Frequently Asked Questions
Please click the plus sign next the questions below to reveal their answers.
Toggle ItemWhat is the difference between Microbiology and Molecular Biology?At BYU, MMBio is short for “Microbiology and Molecular Biology”. But what exactly is different between the two? Where do they overlap?
Both microbiology and molecular biology deal with tiny things—how life functions at microscopic levels. However, the two are at different scales. The human body is estimated to contain 30 trillion cells and 40 trillion bacterial cells . E. coli, one of the most common bacteria on earth, is 20 times smaller than a human skin cell. That’s the level at which microbiologists are interested. Microbiology is all about the tiny microbes (bacteria, viruses, and fungi) that coexist in the world around us, and often in our own bodies.
Inside bacteria is DNA, the strands of molecules that comprise the genetic code of every living thing (and even nonliving things, like some viruses). A double helix of DNA is more than 4000 times smaller than an E. coli cell and can condense even further. Areas of DNA that code for important structures a d functions in a living organism are called genes. Along with tiny DNA are tiny proteins that carry out a cell’s functions, like DNA replication and waste cleanup. Molecular biology mostly studies these genes and proteins to determine how life works on a molecular basis.
Another difference is what kinds of questions each branch of biology asks. Like zoologists study the physiology, ecology, and evolution of animals and populations of animals, microbiologists look at the physiology, ecology, evolution, and applications of microorganisms. This means microbiologists study anything from how gut microbiota influence human health, to how bacteria can survive in the most extreme of environments like geysers in Yellowstone. Microbiologists also study pathogenic microbes like viruses and bacteria that cause infection. During the COVID-19 pandemic, microbiologists have been helping drive production of vaccines and educating the public on how viruses function and infect hosts.
Molecular biologists are concerned with the structure and interactions of molecules found in cells, like proteins and the nucleic acids that form DNA. Molecular biologists ask questions of how RNA can be used to inhibit the transcription of cancer-causing genes and how to edit genetic material. Molecular biologists also study the molecular mechanisms behind parasite-host interactions and how viruses called bacteriophages can infect and kill pathogenic bacteria. Molecular biologists help therapeutic treatments for cancer and disease be identified and developed.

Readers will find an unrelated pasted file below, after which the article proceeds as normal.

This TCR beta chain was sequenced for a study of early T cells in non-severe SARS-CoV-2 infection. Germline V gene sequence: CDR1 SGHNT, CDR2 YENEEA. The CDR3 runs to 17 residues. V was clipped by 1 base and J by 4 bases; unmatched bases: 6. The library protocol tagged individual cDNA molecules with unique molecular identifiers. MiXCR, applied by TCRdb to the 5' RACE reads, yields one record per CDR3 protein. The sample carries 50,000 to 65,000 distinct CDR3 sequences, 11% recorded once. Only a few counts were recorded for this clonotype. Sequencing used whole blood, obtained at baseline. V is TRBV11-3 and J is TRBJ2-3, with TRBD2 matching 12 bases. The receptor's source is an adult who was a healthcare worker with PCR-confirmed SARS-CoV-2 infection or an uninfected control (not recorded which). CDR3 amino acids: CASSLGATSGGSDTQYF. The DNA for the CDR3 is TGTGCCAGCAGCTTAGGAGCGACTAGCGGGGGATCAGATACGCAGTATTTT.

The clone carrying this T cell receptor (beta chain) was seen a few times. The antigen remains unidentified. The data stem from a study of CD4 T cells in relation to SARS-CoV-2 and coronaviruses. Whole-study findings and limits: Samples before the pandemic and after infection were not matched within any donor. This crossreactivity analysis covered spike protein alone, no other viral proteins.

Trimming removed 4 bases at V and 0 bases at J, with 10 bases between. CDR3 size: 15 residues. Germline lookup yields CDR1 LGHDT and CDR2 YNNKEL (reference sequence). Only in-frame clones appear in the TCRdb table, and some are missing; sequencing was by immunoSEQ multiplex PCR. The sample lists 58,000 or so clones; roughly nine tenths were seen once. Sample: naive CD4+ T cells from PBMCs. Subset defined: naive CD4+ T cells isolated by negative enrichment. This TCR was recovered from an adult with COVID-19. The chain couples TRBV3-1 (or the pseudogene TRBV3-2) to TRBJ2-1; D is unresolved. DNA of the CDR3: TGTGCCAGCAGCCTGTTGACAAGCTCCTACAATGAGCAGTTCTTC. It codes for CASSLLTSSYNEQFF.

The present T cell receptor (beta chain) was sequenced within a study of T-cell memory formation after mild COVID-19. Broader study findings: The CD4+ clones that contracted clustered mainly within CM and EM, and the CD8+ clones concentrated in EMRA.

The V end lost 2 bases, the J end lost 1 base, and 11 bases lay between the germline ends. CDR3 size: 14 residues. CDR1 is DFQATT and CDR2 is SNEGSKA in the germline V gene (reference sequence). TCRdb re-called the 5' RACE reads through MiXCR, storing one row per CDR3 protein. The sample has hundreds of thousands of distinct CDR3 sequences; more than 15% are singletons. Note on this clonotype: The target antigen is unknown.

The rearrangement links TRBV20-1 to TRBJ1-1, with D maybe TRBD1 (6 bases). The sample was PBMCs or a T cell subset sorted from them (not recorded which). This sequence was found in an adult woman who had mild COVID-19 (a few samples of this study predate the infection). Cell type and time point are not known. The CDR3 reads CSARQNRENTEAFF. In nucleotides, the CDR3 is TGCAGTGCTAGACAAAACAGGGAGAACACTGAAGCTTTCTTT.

As in most fields of science, molecular biology and microbiology intersect. Microbiology labs will use molecular biology methods, like CRISPR-Cas9—a system derived from E. coli bacteria—to edit genes of target microorganisms. Molecular biology use microbes as model organisms to research questions regarding molecular pathways in cells.
Toggle ItemWhat do I need to know for graduation?
Toggle ItemCan courses taken from other universities fulfill BYU requirements?
Toggle ItemHow can I know when a class will be offered?
Toggle ItemHow do I add a minor?
Toggle ItemHow do I reserve a room in the LSB?
Toggle ItemWhere can I find Major Academic Plans (MAPs) for majors & minors in Microbiology, Molecular Biology, and Medical Laboratory Science?MAPs can be found here. Please note: The first page of the MAPs has all the classes required for both the University Core and the major. The second page has an eight semester plan for students, along with information about the major and career opportunities within the discipline.
Toggle ItemHow many MMBIO courses should I take per semester?It is recommended that students take no more than three MMBIO courses per semester in order to succeed in the program. Two courses per semester is preferred.
Toggle ItemWhat is the Biology Field Exam?As part of the requirements for most Life Sciences majors, you are required to take a national ETS exam. All institutions of higher learning use assessment tools, and the ETS Biology Major Field Test is one tool that the departments in the College of Life Sciences have chosen to assess the efficacy of the biology curriculum.
“The Biology Major Field Exam contains about 150 multiple-choice questions, a number of which are grouped in sets and based on descriptions of laboratory and field situations, diagrams or experimental results. The subject matter is organized into four major areas: cell biology; molecular biology and genetics; organismal biology; and population biology, evolution and ecology. Some of the questions within each of the major areas are designed to test examinees’ analytical skills. It is designed to take two hours and may be split into two sessions. This test must be given by a proctor. Mathematical operations do not require the use of a calculator.”
Students in the following majors are required to take the exam: Biodiversity and Conservation, Bioinformatics, Biological Science Education, Biology, Microbiology, Molecular Biology, Biophysics, Physiology & Developmental Biology, and Genetics, Genomics, & Biotechnology.